8 Years

Today, I celebrate eight years of continuous sobriety. I'm happy to be in long-term recovery. Those are statements of pride, not shame.


Some have actually asked me before: why do you keep celebrating each year?  If this is your lifestyle now, then why do you observe these anniversaries?  And maybe a bigger question is why do we celebrate recovery when maybe we shouldn't have become addicts/alcoholics in the first place?  If so many people can drink normally or never use "harder" drugs, then why should we pat ourselves on the back because we failed at doing the former?


In the SinceRightNow podcast episode that the KLENandSOBR guys did with Sarah Hepola, author of Blackout: Remembering the Things I Drank to Forget, Ms. Hepola really struck a chord with me.  She alluded to responsibility in addiction; part of which is ours (addicts/alcoholics) in the choices we make, and part of which is out of our control entirely.  I, and so many of you/us (although I certainly can't speak for all) have a brain chemical imbalance that gives me a pre-disposition to addictive behavior.  Add to that social anxiety, Obsessive Compulsive Disorder, panic attacks, and I become a walking, talking recipe for disaster.  Blackouts/brownouts come a lot easier when you have a predisposition to said behavior, and if you're a woman, have skipped meals, aren't on the tall end of the height spectrum, and have light colored eyes (this is a thing, apparently), then good luck!  

I'm not going to tell someone to how to drink.  To get sober.  To do this or that.  It's frankly none of my business.  But I *can* be an inspiration to those struggling or living in recovery through my actions, not just words.  I celebrate because eight years ago, I could have died.  Or been raped.  Or gone missing.  But instead, for whatever reason, I came out of a harrowing set of circumstances with an honest-to-God resolve to change.  Maybe my first hospitalization should have shaken me to the core.  And it did.  And yes, I said "never again!"  And I meant it. And and and.  But I just wasn't ready.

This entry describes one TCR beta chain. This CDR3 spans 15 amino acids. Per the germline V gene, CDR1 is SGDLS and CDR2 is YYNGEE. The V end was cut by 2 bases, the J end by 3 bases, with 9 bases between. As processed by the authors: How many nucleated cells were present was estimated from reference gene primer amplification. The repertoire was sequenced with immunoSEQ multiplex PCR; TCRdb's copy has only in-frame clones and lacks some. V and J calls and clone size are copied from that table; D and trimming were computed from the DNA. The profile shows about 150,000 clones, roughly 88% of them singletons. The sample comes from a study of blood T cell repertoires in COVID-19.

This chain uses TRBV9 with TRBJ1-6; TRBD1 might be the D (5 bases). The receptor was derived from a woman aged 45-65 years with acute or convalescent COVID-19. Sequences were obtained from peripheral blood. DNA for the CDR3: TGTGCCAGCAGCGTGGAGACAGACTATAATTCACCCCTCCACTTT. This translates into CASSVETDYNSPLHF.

And then, suddenly, I was.

I was shaking and sweating and scared out of my mind, but I reached out for help.

Today, I'm a better daughter, sister, friend, girlfriend, ME than I was before getting sober.  It certainly didn't happen overnight; more like a glacial-watching-a-second-hand-of-a-clock pace of small, baby steps in the right direction.  

Recovery isn't for everyone.  But for those who are on this path with me, thank you.  From the bottom of my heart (and from the top, sides, and middle).  I'm grateful to call myself an alcoholic or a substance abuser or whatever you'd describe for someone like me.  Because the path I was on led me to where I am today.  

 And I wouldn't change a thing.

Rent-a-Program, pt. 1: How did our fine heroine make out?

What would I say when it was my turn?  “My name is Laura, and I’m an alcoholic?” or “My name is Laura, and I’m in long-term recovery?” 

That’s all I could think about, over and over.  I attempted, somewhat futilely, to quiet my mind and listen to the other women reflecting on the first step.

Quiet my mind?  Um, yeah.  That’s kind of hard to do when you have a constant barrage of mental repetitions (OCD), heightened by the anxiety of being back in a familiar yet totally foreign land: AA.

Yep, I went back.  Just as promised in “Rent-a-Program.”  I felt like a fish out of water.  A ginormous fish in a tiny tipped-over fishbowl, water whooshing.  Luckily, our very own Jo sat on my right and helped me feel a little more centered in what I was sure was the “Laura Circus,” a chance for everyone to stare right through me to the depths of my soul.  Ego, ego, ego.  It’s not all about me, but to me, sometimes it just is.  I’m the one in my head, I’m the one living my life.  I was just another gal sitting in another chair, but I swear to all things holy I thought everyone was scrutinizing my every move, my every word.   The Laura Show, on every channel.

Look, I ain’t no Sarah Hepola.  I’m not Koren Zailckas or Sacha Scoblic or Kristen Johnston or Laura McKowen.  I’m not going to be able to make you laugh while making you cry as you read the words that make you say ME TOO

Or will I?  

The whole point of this haphazard post it to let you know I delivered on my promise.  It was a promise to YOU, to keep me accountable, but also to me, because part of my recovery is (at least claiming) to be open-minded to new possibilities.  Life through a slightly adjusted, slightly crisper lens. 

And I am grateful I went back.  I heard stories from women who are just like me.  Or I’m just like them.  I was able to compare in and not out, as I was taught from my time in the program.  I may not have ended up in alleys smoking crack, but the end result of said “extra-curricular” is likely guilt, shame, horror, pain.  And I knew those feelings well from my own carousing. 

At the very end, no one said I *had* to find a sponsor or *had* to work the steps.  No one bemoaned my “long-term recovery” epithet.  They just hoped they’d see me again sometime, no pressure.  And maybe, just maybe, they will.